The crowd spread out again more evenly, and the clerk led Petya--pale and breathless--to the Tsar-cannon.
The firing was still proceeding when officers, generals, and gentlemen-in-waiting came running out of the cathedral, and after them others in a more leisurely manner: caps were again raised, and those who had run to look at the cannon ran back again.
While the Emperor was dining, Valuev, looking out of the window, said:
The dinner was nearly over, and the Emperor, munching a biscuit, rose and went out onto the balcony.
Pierre was among those who saw him come out from the merchants' hall with tears of emotion in his eyes.
On moving to the drawing room he handed the letter to Princess Mary and, spreading out before him the plan of the new building and fixing his eyes upon it, told her to read the letter aloud.
Having received all his orders Alpatych, wearing a white beaver hat--a present from the prince--and carrying a stick as the prince did, went out accompanied by his family.
Next morning Alpatych donned a jacket he wore only in town and went out on business.
Ferapontov came out after her, but on seeing Alpatych adjusted his waistcoat, smoothed his hair, yawned, and followed Alpatych into the opposite room.
Alpatych looked out of the window and went to the door.
He went out into the street: two men were running past toward the bridge.
Alpatych went out to the gate.
Ferapontov's whole household came out too, following Alpatych and the coachman.
As Alpatych was driving out of the gate he saw some ten soldiers in Ferapontov's open shop, talking loudly and filling their bags and knapsacks with flour and sunflower seeds.
Soldiers were passing in a constant stream along the street blocking it completely, so that Alpatych could not pass out and had to wait.
There were stars in the sky and the new moon shone out amid the smoke that screened it.
Prince Andrew without replying took out a notebook and raising his knee began writing in pencil on a page he tore out.
Without waiting to hear him out, Prince Andrew asked:
The old man was still sitting in the ornamental garden, like a fly impassive on the face of a loved one who is dead, tapping the last on which he was making the bast shoe, and two little girls, running out from the hot house carrying in their skirts plums they had plucked from the trees there, came upon Prince Andrew.
But not far from Bald Hills he again came out on the road and overtook his regiment at its halting place by the dam of a small pond.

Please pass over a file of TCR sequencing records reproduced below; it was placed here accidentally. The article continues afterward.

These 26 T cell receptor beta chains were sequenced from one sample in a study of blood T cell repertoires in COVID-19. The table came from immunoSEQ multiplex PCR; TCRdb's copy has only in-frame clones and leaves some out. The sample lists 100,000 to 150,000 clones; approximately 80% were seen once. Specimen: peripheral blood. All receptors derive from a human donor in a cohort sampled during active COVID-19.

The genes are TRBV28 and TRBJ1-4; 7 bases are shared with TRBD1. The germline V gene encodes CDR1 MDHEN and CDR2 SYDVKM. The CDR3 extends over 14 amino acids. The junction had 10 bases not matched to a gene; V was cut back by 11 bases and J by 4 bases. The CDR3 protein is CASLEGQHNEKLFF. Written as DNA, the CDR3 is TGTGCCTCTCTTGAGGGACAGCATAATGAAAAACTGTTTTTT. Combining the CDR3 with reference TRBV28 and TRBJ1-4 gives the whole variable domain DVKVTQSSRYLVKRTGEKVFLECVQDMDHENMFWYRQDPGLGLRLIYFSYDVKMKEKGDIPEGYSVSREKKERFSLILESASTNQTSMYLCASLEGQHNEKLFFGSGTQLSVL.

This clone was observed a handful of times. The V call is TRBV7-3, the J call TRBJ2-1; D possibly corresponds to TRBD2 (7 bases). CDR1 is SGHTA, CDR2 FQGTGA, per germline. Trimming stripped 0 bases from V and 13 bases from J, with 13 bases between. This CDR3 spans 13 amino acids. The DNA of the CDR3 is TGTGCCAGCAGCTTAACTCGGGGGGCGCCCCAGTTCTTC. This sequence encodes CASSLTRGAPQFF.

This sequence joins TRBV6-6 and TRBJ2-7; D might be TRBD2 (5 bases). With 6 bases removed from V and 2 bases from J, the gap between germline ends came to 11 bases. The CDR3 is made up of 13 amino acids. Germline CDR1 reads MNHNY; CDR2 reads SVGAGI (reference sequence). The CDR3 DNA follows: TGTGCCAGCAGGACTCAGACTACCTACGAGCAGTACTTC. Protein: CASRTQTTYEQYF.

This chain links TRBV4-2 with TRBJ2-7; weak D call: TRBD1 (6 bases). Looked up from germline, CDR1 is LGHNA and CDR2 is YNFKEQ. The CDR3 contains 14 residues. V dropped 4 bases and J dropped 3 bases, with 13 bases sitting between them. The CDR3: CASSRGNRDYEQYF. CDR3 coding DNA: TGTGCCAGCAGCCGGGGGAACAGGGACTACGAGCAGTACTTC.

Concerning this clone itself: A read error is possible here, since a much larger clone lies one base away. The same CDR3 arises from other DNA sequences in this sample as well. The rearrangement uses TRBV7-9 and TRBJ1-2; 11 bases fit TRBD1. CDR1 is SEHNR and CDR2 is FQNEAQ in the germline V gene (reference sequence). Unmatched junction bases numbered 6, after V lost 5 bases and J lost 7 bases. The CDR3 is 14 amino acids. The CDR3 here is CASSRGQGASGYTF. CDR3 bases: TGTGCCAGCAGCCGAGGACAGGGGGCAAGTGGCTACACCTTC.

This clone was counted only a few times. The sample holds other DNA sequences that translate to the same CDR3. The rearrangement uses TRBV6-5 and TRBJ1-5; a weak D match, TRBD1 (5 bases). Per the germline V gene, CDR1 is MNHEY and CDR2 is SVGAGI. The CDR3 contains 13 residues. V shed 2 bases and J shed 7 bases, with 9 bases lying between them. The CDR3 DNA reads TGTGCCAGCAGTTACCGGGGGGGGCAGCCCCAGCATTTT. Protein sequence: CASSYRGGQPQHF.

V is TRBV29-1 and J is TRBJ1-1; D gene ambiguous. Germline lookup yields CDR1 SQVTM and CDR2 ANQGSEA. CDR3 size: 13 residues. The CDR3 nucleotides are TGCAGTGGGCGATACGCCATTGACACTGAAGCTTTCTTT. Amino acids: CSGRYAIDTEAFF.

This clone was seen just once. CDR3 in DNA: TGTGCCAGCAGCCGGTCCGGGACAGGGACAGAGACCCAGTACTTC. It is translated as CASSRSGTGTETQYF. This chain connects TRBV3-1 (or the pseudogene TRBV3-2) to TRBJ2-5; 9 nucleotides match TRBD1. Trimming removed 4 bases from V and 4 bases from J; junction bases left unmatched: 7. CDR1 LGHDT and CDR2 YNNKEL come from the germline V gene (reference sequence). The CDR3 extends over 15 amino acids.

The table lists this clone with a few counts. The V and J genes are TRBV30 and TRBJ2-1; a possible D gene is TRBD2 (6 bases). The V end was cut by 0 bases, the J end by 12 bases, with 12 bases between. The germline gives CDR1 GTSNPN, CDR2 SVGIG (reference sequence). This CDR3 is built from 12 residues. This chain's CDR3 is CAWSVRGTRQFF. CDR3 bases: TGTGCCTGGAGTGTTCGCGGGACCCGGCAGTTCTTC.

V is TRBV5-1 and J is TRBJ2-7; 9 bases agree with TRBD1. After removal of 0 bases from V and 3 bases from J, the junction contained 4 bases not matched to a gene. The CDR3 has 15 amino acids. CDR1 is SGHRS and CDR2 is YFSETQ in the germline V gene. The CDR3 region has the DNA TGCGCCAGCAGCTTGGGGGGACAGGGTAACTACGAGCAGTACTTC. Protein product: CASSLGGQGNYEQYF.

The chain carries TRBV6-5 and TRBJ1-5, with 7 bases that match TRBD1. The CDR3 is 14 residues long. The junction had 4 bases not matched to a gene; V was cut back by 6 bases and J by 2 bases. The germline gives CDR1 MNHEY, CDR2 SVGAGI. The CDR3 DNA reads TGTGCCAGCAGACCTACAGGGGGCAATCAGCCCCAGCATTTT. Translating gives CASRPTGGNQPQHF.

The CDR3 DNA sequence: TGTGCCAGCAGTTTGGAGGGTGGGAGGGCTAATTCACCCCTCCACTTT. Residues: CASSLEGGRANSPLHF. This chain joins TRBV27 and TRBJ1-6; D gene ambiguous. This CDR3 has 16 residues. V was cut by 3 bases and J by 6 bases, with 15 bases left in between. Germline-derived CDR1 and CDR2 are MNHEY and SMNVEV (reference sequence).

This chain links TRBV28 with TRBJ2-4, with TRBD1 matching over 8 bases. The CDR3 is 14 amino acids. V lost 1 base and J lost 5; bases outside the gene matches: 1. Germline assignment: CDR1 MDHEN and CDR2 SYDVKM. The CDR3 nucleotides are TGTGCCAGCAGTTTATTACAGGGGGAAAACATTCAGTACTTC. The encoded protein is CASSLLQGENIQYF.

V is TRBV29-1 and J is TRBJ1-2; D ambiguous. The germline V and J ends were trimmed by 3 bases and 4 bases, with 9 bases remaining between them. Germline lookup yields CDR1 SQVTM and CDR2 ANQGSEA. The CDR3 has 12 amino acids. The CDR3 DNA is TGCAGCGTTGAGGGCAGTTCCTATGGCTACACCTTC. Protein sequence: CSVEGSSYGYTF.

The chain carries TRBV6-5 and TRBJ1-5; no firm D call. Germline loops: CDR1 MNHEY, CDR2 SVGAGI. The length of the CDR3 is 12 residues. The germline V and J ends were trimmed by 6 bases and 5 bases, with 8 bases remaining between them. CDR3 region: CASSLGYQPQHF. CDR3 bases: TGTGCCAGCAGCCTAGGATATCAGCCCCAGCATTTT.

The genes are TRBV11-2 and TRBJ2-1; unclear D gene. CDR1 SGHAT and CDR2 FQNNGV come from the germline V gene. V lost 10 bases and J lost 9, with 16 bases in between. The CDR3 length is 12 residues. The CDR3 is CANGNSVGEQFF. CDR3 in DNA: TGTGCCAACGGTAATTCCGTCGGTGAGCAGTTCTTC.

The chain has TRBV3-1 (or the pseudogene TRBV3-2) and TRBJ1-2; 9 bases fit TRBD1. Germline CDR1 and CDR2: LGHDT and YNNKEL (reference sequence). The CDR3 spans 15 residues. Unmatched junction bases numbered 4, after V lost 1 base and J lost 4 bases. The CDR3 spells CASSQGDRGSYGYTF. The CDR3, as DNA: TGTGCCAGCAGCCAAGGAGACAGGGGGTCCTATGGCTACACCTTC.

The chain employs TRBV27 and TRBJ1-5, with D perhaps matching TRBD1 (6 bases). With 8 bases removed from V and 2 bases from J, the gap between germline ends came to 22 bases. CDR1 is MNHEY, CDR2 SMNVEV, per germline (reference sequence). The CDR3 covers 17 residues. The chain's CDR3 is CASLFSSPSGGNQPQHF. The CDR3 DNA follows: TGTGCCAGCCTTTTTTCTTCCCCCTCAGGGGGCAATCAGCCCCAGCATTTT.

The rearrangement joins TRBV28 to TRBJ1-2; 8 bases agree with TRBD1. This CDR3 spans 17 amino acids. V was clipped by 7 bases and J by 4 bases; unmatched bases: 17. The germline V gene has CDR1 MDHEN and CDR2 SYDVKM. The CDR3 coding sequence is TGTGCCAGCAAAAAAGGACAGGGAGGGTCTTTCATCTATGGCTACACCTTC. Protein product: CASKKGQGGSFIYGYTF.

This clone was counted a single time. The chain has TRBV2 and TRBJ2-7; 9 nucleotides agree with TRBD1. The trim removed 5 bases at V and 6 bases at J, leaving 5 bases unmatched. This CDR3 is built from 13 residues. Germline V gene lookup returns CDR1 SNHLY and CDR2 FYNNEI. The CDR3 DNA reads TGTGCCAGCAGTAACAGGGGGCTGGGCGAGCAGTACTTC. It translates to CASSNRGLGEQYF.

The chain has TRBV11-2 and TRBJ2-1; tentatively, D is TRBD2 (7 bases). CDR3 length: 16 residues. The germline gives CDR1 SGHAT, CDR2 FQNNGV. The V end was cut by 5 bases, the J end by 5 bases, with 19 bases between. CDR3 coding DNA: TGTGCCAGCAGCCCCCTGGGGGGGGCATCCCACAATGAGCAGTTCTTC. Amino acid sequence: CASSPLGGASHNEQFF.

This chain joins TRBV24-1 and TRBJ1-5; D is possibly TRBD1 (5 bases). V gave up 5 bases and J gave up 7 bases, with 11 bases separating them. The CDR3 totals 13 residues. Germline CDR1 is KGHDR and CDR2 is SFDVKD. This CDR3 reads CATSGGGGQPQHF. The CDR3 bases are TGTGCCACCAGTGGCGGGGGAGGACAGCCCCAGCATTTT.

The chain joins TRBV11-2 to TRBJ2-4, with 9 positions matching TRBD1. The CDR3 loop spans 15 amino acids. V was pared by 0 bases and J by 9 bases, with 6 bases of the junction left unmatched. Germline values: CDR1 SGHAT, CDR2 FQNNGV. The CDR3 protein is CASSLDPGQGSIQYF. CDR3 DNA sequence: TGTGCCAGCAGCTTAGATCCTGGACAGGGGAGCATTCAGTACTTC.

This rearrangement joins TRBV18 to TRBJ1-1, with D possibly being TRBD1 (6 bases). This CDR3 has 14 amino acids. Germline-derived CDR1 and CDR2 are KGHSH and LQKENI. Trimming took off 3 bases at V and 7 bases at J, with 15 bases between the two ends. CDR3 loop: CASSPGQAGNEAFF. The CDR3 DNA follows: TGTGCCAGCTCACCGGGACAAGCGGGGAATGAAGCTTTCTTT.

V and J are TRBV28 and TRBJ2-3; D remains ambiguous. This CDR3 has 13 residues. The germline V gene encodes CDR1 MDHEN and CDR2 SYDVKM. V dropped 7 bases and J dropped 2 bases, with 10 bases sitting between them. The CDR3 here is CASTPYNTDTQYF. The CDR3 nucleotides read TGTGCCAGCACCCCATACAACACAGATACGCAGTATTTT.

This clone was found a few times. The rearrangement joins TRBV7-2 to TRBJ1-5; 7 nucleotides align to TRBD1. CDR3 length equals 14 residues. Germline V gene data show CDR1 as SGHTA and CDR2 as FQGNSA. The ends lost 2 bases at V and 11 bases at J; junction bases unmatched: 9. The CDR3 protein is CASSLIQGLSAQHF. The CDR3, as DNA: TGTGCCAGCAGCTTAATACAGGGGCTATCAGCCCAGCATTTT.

"We'll clear it out for you in a minute," said Timokhin, and, still undressed, ran off to clear the men out of the pond.
Ours? said many voices, and the men were in such haste to clear out that the prince could hardly stop them.
With fifteen thousand men I held the enemy at bay for thirty-five hours and beat him; but he would not hold out even for fourteen hours.
What would it have cost him to hold out for another two days?
So I write you frankly: call out the militia.
Princess Mary was not in Moscow and out of danger as Prince Andrew supposed.
Trying to convict her, he told her she had worn him out, had caused his quarrel with his son, had harbored nasty suspicions of him, making it the object of her life to poison his existence, and he drove her from his study telling her that if she did not go away it was all the same to him.
Princess Mary saw him walk out of the house in his uniform wearing all his orders and go down the garden to review his armed peasants and domestic serfs.
Princess Mary ran out to the porch, down the flower-bordered path, and into the avenue.
It was impossible to make out what he wanted.
She washed, dressed, said her prayers, and went out to the porch.
The doctor came downstairs and went out to her.
One can make out something of what he is saying.
Princess Mary could not quite make out what he had said, but from his look it was clear that he had uttered a tender caressing word such as he had never used to her before.
She ran out sobbing into the garden and as far as the pond, along the avenues of young lime trees Prince Andrew had planted.
This was the Marshal of the Nobility of the district, who had come personally to point out to the princess the necessity for her prompt departure.
The doctor came out with an agitated face and said she could not enter.
"Eh, Dron, it will turn out badly!" he said, shaking his head.
In the village, outside the drink shop, another meeting was being held, which decided that the horses should be driven out into the woods and the carts should not be provided.
Without saying anything of this to the princess, Alpatych had his own belongings taken out of the carts which had arrived from Bald Hills and had those horses got ready for the princess' carriages.
She felt sorry for her and held out her hand with a glance of gentle inquiry.